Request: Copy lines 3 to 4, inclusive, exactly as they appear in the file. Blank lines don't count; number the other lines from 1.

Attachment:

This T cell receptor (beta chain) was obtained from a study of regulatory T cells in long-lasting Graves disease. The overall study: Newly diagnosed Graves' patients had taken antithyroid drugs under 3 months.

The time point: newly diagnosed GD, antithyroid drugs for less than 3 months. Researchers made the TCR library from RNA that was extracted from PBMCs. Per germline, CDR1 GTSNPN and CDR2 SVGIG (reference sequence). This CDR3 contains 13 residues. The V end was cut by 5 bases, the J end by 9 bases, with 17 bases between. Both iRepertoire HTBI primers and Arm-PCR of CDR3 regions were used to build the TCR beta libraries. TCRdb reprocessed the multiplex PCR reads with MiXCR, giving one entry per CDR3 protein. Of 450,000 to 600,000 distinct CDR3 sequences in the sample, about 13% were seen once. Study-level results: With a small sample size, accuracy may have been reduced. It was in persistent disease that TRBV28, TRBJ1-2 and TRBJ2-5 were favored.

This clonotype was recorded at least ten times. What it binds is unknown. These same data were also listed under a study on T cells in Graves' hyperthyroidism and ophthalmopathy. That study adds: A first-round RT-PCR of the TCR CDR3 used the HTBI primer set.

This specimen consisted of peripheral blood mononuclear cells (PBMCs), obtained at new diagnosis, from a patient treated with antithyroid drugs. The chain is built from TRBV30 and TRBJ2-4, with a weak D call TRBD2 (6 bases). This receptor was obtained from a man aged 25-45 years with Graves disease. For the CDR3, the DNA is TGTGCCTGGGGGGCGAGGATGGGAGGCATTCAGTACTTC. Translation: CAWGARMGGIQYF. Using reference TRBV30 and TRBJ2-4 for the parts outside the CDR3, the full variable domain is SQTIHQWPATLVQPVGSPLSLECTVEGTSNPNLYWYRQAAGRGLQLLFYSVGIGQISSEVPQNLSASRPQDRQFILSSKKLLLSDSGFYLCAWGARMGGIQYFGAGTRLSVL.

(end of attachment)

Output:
This clonotype was recorded at least ten times. What it binds is unknown. These same data were also listed under a study on T cells in Graves' hyperthyroidism and ophthalmopathy. That study adds: A first-round RT-PCR of the TCR CDR3 used the HTBI primer set.

This specimen consisted of peripheral blood mononuclear cells (PBMCs), obtained at new diagnosis, from a patient treated with antithyroid drugs. The chain is built from TRBV30 and TRBJ2-4, with a weak D call TRBD2 (6 bases). This receptor was obtained from a man aged 25-45 years with Graves disease. For the CDR3, the DNA is TGTGCCTGGGGGGCGAGGATGGGAGGCATTCAGTACTTC. Translation: CAWGARMGGIQYF. Using reference TRBV30 and TRBJ2-4 for the parts outside the CDR3, the full variable domain is SQTIHQWPATLVQPVGSPLSLECTVEGTSNPNLYWYRQAAGRGLQLLFYSVGIGQISSEVPQNLSASRPQDRQFILSSKKLLLSDSGFYLCAWGARMGGIQYFGAGTRLSVL.